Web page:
The "McClellan Week"
"We have a small group of militants who want to tear down the whole house because they don't like the kitchen." ¹
-- Jack R. Rombouts
Assistant to the President
Hey Hey! Ogden J. How many profs did we lose today?"
--Student catchphrase during an all-night demonstration, 3,000 plus students in attendance²
The "McClellan Controversy" as it is referred to today, sparked more action and support on behalf of the student body than any other cause of the time. Even protest of the Vietnam War did not receive nearly as much interest from the student body. This cause was unique because it united both students and faculty on a broad scale against the administration, namely the board of control as well as President Harden and later Presidents Ogden Johnson and John X. Jamrich.
More than 100 students wrote letters of opposition to the board of control pleading McClellan's case. They also sent a petition for reinstatement of McClellan which had received between 2,500-3,000 signatures. After the administration ignored the students' demands and refused to reconsider McClellan's dismissal, the student body planned countless numbers of parades and marches; picket lines were set and classes were boycotted. The vast reduction of class attendance even prompted Michigan legislators to threaten to close NMU saying, "In fairness to the taxpayers of Michigan, we consider it of utmost importance that the educational program be resumed immediately...The alternative is that the university be closed until the program can be resumed."³ The extent of success the class boycott reached remains unclear. The administration maintained that class absenteeism was grossly exaggerated.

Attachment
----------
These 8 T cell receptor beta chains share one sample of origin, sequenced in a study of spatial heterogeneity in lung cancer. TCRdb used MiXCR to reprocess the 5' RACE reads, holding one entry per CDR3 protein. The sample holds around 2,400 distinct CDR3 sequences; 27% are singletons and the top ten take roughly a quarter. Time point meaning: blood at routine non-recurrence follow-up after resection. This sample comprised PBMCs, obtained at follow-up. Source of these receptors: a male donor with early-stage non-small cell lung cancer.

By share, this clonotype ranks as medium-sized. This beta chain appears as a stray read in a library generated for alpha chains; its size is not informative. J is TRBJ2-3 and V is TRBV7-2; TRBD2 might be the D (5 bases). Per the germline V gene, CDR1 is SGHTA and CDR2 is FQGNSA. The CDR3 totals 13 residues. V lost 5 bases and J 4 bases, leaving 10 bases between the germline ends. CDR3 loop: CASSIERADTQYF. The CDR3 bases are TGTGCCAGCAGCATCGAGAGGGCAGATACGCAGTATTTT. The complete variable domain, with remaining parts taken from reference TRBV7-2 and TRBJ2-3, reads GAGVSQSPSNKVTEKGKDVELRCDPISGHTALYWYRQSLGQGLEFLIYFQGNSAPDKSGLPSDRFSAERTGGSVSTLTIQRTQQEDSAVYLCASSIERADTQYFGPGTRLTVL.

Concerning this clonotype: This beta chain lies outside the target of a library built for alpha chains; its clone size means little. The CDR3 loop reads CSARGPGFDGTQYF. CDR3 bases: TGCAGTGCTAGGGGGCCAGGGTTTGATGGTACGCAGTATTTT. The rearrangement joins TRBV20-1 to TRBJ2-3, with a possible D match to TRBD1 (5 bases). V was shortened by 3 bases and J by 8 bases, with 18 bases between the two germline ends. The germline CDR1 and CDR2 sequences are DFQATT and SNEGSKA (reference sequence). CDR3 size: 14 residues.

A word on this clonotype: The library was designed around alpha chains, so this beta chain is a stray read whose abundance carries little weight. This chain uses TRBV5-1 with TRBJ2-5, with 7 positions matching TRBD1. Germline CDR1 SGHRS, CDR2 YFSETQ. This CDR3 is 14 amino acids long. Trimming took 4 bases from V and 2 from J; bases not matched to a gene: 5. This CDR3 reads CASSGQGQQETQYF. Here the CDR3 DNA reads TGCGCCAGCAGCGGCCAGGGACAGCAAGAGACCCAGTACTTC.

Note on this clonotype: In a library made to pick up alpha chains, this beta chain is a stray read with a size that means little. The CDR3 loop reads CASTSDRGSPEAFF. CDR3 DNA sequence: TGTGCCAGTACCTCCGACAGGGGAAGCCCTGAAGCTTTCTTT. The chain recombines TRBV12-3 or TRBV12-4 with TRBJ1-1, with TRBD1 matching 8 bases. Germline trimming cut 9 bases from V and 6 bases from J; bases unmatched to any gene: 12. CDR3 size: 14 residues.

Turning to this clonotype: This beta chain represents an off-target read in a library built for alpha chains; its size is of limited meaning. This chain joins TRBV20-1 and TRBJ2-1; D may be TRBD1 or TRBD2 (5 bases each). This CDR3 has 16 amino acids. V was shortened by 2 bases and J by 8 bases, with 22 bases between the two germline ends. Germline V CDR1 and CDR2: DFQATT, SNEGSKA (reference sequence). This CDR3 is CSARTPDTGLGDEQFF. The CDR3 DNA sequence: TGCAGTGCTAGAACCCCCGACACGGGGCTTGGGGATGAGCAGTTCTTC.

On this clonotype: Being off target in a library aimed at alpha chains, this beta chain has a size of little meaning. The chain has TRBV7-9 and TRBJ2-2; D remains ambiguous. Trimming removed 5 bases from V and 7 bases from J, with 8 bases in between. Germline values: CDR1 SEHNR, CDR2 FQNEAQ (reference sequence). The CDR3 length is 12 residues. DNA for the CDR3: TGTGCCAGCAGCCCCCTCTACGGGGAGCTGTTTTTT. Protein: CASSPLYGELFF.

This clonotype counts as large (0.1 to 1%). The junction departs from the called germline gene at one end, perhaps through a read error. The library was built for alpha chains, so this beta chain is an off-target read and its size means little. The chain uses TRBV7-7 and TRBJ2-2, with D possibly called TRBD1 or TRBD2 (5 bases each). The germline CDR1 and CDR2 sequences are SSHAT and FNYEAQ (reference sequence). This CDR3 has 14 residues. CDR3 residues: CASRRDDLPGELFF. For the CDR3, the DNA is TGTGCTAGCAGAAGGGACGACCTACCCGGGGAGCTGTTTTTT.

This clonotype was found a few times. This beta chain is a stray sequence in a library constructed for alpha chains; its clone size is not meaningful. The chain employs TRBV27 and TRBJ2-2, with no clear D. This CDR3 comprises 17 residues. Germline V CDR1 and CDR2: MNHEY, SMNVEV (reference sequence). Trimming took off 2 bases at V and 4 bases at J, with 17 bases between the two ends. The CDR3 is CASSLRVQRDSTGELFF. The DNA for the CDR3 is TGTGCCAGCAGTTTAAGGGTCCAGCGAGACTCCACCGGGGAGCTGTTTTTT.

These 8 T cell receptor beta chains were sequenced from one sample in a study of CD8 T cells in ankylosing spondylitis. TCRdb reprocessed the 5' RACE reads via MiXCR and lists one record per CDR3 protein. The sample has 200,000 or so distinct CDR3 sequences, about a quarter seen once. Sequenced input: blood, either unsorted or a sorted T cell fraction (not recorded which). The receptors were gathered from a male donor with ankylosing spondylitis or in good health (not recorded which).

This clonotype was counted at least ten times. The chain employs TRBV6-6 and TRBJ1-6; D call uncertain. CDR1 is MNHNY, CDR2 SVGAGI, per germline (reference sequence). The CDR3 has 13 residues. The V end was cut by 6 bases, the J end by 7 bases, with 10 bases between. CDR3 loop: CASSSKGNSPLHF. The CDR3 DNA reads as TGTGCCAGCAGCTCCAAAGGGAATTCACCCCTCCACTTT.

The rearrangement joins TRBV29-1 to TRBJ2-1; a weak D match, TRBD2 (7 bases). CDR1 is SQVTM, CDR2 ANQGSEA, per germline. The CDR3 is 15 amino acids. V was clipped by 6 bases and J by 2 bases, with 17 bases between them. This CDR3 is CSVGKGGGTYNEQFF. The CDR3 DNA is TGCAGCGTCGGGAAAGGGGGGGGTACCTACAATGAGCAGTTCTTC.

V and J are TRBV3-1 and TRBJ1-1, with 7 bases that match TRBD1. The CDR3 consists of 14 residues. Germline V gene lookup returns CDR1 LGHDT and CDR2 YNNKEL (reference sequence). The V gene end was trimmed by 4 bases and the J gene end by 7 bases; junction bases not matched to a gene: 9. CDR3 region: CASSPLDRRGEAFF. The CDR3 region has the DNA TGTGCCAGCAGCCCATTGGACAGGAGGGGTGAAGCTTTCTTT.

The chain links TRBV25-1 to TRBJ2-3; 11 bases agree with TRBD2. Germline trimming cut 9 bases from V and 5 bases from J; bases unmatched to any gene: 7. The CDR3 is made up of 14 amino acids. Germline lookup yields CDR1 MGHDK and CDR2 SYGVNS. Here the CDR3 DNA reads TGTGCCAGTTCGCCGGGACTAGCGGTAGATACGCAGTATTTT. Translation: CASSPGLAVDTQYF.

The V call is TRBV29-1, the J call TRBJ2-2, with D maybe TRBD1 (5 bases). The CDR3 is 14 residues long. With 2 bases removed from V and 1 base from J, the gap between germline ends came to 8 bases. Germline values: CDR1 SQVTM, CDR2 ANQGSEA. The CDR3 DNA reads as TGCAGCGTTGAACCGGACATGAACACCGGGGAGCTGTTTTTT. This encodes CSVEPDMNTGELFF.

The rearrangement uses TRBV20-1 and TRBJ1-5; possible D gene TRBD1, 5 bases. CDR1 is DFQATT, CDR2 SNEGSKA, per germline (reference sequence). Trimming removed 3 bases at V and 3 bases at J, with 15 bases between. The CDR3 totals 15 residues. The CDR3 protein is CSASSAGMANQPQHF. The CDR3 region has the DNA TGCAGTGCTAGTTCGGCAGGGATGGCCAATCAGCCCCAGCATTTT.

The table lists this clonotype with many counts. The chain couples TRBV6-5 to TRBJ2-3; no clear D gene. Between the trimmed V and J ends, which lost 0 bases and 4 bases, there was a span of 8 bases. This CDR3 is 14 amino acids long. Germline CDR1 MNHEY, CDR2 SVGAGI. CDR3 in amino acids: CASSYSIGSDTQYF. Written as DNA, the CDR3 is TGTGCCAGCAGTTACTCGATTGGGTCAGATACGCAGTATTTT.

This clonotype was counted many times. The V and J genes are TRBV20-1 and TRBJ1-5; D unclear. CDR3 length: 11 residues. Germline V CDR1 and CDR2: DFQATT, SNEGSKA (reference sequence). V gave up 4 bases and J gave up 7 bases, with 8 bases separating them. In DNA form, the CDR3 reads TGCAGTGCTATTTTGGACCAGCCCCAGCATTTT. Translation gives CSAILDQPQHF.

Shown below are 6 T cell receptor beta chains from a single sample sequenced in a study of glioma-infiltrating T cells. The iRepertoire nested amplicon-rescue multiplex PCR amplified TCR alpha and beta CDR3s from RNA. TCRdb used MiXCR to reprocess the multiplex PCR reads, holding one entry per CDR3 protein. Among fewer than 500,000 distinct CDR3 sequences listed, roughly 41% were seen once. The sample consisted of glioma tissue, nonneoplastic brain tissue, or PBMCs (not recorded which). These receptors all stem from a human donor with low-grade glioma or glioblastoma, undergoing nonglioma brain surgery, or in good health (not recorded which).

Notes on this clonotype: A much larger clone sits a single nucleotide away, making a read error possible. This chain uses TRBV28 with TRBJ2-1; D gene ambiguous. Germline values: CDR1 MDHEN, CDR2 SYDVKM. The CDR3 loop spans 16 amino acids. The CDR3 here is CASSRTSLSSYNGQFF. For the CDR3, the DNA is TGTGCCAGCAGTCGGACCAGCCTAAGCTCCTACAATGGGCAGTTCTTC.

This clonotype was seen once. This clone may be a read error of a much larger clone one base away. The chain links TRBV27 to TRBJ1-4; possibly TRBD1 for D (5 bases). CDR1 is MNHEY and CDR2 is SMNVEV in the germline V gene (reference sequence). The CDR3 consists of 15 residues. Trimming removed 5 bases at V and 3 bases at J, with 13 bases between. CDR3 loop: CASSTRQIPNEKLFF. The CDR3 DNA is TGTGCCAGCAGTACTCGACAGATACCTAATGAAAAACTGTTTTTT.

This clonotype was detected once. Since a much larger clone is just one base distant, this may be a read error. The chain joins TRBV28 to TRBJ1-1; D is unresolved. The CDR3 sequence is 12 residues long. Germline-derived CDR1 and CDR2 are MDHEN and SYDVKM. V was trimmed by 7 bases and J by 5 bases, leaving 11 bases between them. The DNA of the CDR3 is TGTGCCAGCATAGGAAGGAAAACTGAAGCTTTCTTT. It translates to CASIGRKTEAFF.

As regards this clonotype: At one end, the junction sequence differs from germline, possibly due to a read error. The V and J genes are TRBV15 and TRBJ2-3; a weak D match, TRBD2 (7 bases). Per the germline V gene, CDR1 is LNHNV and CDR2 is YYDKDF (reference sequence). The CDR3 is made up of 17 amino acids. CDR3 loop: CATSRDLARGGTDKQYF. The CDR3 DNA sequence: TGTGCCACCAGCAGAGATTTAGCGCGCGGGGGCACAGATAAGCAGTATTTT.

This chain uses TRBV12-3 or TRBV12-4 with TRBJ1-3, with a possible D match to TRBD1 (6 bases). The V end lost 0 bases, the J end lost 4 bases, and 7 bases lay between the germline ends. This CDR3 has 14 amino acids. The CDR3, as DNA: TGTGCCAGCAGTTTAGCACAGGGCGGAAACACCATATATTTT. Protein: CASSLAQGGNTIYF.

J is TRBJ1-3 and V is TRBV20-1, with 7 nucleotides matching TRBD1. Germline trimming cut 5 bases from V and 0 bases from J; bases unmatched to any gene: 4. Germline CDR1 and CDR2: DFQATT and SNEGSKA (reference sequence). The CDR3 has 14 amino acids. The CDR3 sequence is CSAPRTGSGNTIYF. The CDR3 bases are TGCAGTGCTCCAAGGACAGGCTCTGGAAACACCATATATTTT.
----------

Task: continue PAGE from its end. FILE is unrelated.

In an effort to bring outside intervention to NMU, students wrote letters to Michigan legislators and Governor George Romney urging them to step in. To further their point, a group of students traveled together in a ten-car motorcade to Lansing to picket Governor Romney's home. Among all the demonstrations, two rise above all others in intensity and numbers. The first was an all-night demonstration on Oct. 26, 1967. As least 3,000 students brought blankets and sang in support of McClellan well into the night. The second demonstration took place on October 30, 1967 and involved a mock funeral of academic freedom. The pallbearers led the procession through campus and after a fifteen minute wake in the lobby of Kaye Hall, the casket was buried in the University Center front lawn with a wooden cross marking the grave.
16 Points of Protest Planned by Students
- public Parade Wednesday Nov. 1, 1967 3pm-6pm
- effigy of President Johnson was burned
- fund raising dance (to help finance McClellan's legal proceedings)
- trick-or-treat for academic freedom (leaflets handed out pleading McClellan's Case)
- sky diver to land on campus
- sound truck was acquired
- boycott of classes to begin at noon on Oct. 27, 1967
- boycott of bookstore, Charcoal Room, and Wildcat Den
- library read-in (each student to take out 6 books)
- information stations with McClellan literature (kiosks set throughout campus)
- students urged to go to records office and have transcripts sent to other schools
- eat-in (all students eat at cafeteria at once)
- eat-out (all students boycott the cafeteria the next day)
- "love-out" on Sugarloaf Mountain 10-29-67
- funeral for academic freedom
- a "burn-in" of university catalogues, bulletins, and other "vulgar propaganda"
¹Taken from Rombout's letter to State Representative Charles H. Varnum dated 04 March 1968.
²Found in Archivist's File - Controversies - McClellan Case - Night Long Demonstration Conducted by Students - 27 October 1967.
³Found in Archivist's File - Controversies - McClellan Case - Legislators Threaten Possible Closing of University Here in Wake of Demonstrations - 02 November 1967.